Not that I am complaining :D

fifthchamber
7th July 2004, 19:03
Hello Mr. Beaubien,
My thanks for the advice. I am aware that it is not as short term thing...And that I will need plenty of time to sort myself out before I can think of anything other than teaching! But I like to plan ahead...As much as one can anyways...
The points about the schools personalities interested me also...Would you say that it is possible to see or understand the Ryuha's personality by seeing them in action?...Or by training with them for a short time?
I shall certainly seek both yourself and Mr. Delaney out at the Taikai...It would be good to chat to someone who has been through what I want to go through...I won't miss the chance.
As for the Japanese studies....Hai, wakarimashita, nihon-go o benkyo shimasu...Mada heta desu....But it's not too bad....Compared to some of the JET's I heard at the induction yesterday....I have a hope!
Again, thanks for your help (Both of you).
Yours.
Ben

Steve Delaney
8th July 2004, 01:12
Oh you're in the JET program?

That means you're on a three year contract with your local board of education. I know it's a bit premature, but are you thinking about staying longer than your contracted three years?

Hope to meet you soon.

El Guapo-san
8th July 2004, 08:50
While I've not had much exposure to training in Japan outside of the Bujinkan, I can tell you that you're getting good advice here. Even within Booj, different schools have different approaches, and some of the things here that I have seen would apply there.

Japanese is the biggest thing (you can't possibly imagine), and just remember that everything you've learned up until touching down at Narita is probably wrong. (Only after 2 weeks was I able to beging to have normal conversations with my in-laws because I was using -masu all the time and they were using simple form, for example.)

Getting used to being there can be good, but picking up a generic aikido, judo or kendo class or two may be good enough to give you the local flavour of classes in Japan and ease the transition. May also end up giving you some social contacts, which are invaluable in settling in. Nothing like walking around Ginza alone on a Saturday, not undstanding a thing, to make you feel down. If all else fails, buy a copy of the Japan Times and ride around on the Yamanote or Chuo lines or sit in a Starbucks where you see lots of single office ladies, you'll get picked up for free language lessons, I guarantee. On the other hand, they will not want to hear about your budo, so develop other local interests that you can talk about to avoid being labled 'budo no otaku'.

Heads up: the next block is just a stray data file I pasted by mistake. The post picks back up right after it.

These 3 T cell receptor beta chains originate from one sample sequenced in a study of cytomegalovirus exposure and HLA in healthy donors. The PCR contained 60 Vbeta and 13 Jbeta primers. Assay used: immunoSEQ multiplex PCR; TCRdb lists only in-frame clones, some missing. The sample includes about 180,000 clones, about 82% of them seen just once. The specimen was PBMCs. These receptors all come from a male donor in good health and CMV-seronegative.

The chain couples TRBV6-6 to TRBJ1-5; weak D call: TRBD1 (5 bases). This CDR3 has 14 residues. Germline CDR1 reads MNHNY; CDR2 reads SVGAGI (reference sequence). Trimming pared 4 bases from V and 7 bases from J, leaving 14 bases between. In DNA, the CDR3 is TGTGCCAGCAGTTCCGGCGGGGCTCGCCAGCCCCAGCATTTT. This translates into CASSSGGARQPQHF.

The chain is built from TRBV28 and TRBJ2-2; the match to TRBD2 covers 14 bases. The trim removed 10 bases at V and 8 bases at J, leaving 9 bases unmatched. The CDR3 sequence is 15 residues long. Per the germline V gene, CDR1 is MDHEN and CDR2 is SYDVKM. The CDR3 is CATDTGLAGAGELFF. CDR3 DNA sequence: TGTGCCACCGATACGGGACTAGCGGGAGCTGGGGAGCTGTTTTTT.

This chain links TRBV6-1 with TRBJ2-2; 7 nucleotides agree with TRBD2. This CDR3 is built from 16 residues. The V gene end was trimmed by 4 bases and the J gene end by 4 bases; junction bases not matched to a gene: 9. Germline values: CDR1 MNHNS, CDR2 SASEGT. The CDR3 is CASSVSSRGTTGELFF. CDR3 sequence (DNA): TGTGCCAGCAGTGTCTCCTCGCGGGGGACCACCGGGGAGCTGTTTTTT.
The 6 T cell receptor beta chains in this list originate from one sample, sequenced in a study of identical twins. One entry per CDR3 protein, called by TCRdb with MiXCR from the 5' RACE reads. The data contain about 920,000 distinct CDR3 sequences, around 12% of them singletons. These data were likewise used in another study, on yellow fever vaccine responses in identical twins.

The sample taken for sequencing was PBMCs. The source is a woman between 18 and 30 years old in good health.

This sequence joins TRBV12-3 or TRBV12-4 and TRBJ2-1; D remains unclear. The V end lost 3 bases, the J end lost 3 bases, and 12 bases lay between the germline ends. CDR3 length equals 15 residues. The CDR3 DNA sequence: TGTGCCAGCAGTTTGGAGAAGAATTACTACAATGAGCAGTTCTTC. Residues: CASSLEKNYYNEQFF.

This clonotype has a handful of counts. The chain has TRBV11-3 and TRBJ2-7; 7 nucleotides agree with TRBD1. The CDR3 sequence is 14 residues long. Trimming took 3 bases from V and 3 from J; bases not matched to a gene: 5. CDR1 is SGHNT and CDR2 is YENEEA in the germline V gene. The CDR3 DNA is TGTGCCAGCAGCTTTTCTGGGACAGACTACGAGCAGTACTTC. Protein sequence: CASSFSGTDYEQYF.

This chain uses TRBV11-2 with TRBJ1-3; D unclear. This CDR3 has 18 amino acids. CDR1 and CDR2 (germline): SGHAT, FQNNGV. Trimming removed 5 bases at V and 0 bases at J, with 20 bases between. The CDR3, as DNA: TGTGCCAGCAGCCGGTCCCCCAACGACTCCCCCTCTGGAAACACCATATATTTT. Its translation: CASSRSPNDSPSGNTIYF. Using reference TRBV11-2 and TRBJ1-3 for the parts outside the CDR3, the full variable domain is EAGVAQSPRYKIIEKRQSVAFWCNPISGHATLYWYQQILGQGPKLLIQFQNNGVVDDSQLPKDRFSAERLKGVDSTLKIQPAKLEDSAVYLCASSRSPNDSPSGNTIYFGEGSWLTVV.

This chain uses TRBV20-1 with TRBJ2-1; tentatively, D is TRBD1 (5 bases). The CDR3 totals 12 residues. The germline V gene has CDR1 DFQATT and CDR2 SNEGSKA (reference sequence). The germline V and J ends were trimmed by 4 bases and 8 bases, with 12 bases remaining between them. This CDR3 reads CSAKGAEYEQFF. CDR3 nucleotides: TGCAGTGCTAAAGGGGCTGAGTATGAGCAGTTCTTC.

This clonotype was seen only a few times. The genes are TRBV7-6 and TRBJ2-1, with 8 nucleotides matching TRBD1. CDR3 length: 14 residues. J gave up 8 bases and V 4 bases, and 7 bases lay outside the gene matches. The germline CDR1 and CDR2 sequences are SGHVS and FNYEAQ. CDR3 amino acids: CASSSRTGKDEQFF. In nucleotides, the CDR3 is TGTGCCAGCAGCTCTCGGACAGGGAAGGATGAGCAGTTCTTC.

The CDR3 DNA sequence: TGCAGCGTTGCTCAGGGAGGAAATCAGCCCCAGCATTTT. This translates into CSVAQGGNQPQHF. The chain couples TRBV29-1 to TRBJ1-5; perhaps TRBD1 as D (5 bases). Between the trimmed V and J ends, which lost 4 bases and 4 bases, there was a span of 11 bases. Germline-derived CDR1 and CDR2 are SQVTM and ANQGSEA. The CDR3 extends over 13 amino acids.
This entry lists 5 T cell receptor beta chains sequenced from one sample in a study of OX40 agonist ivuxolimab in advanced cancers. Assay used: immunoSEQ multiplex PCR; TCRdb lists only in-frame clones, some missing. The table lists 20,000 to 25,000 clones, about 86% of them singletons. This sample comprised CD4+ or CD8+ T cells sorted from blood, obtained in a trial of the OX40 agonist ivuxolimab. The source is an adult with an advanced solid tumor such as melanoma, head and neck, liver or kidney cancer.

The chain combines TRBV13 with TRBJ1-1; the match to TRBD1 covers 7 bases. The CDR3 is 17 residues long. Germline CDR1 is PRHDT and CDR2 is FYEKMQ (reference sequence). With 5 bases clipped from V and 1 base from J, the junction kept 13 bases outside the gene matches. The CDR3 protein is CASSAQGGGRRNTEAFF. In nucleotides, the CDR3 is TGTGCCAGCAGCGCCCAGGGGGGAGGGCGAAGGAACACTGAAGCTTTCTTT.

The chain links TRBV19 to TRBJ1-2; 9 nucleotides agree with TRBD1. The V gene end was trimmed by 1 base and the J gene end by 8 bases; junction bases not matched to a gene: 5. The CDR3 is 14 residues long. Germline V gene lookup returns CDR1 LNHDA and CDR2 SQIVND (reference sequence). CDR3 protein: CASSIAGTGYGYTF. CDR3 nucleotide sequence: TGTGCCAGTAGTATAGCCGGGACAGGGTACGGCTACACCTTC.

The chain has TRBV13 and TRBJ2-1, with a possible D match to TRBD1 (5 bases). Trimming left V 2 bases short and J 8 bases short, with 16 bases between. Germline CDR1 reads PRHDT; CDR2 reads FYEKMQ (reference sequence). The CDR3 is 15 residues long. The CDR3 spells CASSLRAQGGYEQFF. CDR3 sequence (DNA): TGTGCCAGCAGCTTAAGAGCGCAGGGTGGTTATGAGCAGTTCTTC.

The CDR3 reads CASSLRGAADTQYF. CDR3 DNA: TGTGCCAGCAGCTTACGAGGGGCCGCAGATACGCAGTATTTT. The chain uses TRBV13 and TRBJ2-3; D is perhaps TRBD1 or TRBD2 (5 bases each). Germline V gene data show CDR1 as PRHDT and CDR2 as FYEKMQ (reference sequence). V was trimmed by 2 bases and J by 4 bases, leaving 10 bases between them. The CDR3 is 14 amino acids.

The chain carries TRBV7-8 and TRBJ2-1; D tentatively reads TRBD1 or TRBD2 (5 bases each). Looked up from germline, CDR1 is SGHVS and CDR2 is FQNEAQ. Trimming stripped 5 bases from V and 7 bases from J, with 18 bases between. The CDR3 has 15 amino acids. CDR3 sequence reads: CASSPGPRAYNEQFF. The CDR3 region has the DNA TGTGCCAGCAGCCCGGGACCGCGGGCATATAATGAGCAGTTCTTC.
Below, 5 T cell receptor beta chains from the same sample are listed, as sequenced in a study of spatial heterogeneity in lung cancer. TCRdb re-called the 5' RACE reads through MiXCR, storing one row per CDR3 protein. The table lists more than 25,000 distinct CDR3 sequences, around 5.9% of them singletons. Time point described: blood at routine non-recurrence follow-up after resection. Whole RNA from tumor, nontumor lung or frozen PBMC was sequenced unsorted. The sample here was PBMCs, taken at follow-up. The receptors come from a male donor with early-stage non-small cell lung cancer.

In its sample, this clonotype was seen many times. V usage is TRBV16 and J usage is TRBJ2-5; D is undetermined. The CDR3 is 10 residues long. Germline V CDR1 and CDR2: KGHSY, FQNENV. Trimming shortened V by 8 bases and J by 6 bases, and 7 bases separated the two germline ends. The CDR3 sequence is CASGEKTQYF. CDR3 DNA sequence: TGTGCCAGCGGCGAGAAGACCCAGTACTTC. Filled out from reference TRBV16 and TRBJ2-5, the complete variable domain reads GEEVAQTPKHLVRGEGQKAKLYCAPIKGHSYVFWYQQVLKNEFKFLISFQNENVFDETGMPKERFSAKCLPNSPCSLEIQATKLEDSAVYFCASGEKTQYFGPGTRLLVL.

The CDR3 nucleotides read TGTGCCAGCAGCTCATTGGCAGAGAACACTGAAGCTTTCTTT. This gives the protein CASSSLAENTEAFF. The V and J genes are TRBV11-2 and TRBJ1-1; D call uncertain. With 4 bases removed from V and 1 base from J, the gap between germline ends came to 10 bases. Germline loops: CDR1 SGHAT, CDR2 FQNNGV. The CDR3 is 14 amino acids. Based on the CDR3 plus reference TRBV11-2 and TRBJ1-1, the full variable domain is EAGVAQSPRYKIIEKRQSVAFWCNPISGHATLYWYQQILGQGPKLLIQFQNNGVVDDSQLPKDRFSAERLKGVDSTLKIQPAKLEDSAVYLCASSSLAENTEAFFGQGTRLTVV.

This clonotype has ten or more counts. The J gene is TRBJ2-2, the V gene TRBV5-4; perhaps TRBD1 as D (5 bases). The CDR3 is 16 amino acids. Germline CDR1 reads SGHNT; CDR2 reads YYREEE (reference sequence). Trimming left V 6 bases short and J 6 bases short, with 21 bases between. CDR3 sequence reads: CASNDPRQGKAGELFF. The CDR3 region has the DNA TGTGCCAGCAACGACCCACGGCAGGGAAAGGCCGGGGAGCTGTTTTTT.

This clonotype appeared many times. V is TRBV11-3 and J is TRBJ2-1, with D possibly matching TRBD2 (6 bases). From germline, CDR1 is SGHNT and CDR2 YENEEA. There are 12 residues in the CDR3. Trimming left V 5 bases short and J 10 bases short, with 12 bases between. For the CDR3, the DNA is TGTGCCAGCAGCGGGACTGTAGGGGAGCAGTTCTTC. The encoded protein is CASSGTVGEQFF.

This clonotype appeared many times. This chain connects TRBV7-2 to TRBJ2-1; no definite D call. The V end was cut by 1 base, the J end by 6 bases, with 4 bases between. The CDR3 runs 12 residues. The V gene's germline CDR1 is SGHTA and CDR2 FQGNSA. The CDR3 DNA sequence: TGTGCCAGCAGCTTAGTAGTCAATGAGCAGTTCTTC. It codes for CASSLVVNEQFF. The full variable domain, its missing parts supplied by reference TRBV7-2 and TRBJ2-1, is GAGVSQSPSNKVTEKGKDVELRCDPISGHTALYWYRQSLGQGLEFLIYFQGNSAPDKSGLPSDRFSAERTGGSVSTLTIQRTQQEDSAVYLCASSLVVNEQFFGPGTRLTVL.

Doesn't Roy Ron have a Genbukan school in Tokyo?

Russ, you all going to do another Denshukai next year?

J. Vlach, Amsterdam

Renshi
8th July 2004, 12:49
Well Ben ,

Not having enough material in the Genbukan/KJJR curriculum ? I doubt it.
Bad manners asking around without consulting your sensei first.

Sincerely,

fifthchamber
9th July 2004, 15:14
Hello Peter.
On the contrary, there is more than enough material to train in with the Genbukan.....There is no end to the stuff we have to learn here...However, I have wanted to see Koryu in particular since before I started training in the Genbukan....Being in England means that the amount of possible Koryu on offer to me is virually zero. Since I will be in Japan it is (To me at least) rather silly not to follow my dream...No?
As for speaking to Tanemura Sensei (I presume that was who you meant?), as a Kyu rank I have had no contact with him...So have not been able to ask his view. When I manage to get to Honbu dojo I shall..But until then the only option open to me is here...And I believe there is no question of this being bad manners at all...I am curious...It is a chance of a lifetime and one that I would not miss for the world...I intend NO disrespect to anyone. Especially Tanemura Sensei...But my situation has meant that this is the only way to find out what I wanted to know...
I see no problem here.
Regards.

fifthchamber
9th July 2004, 18:33
Hello Steve.
A bit early yes....But I fully intend to stay there as long as my fortune allows....London would be great to see as a tourist and I want to be out there long enough to be able to see it as such....Those dudes get all the fun of London without the suffering!!
So yes....As long as I can possibly be out there..
Regards.

Ron Beaubien
15th July 2004, 04:56
Hello,

Sorry for the delay in getting back to you. I was quite busy last week.


Hello Mr. Beaubien

Please call me Ron.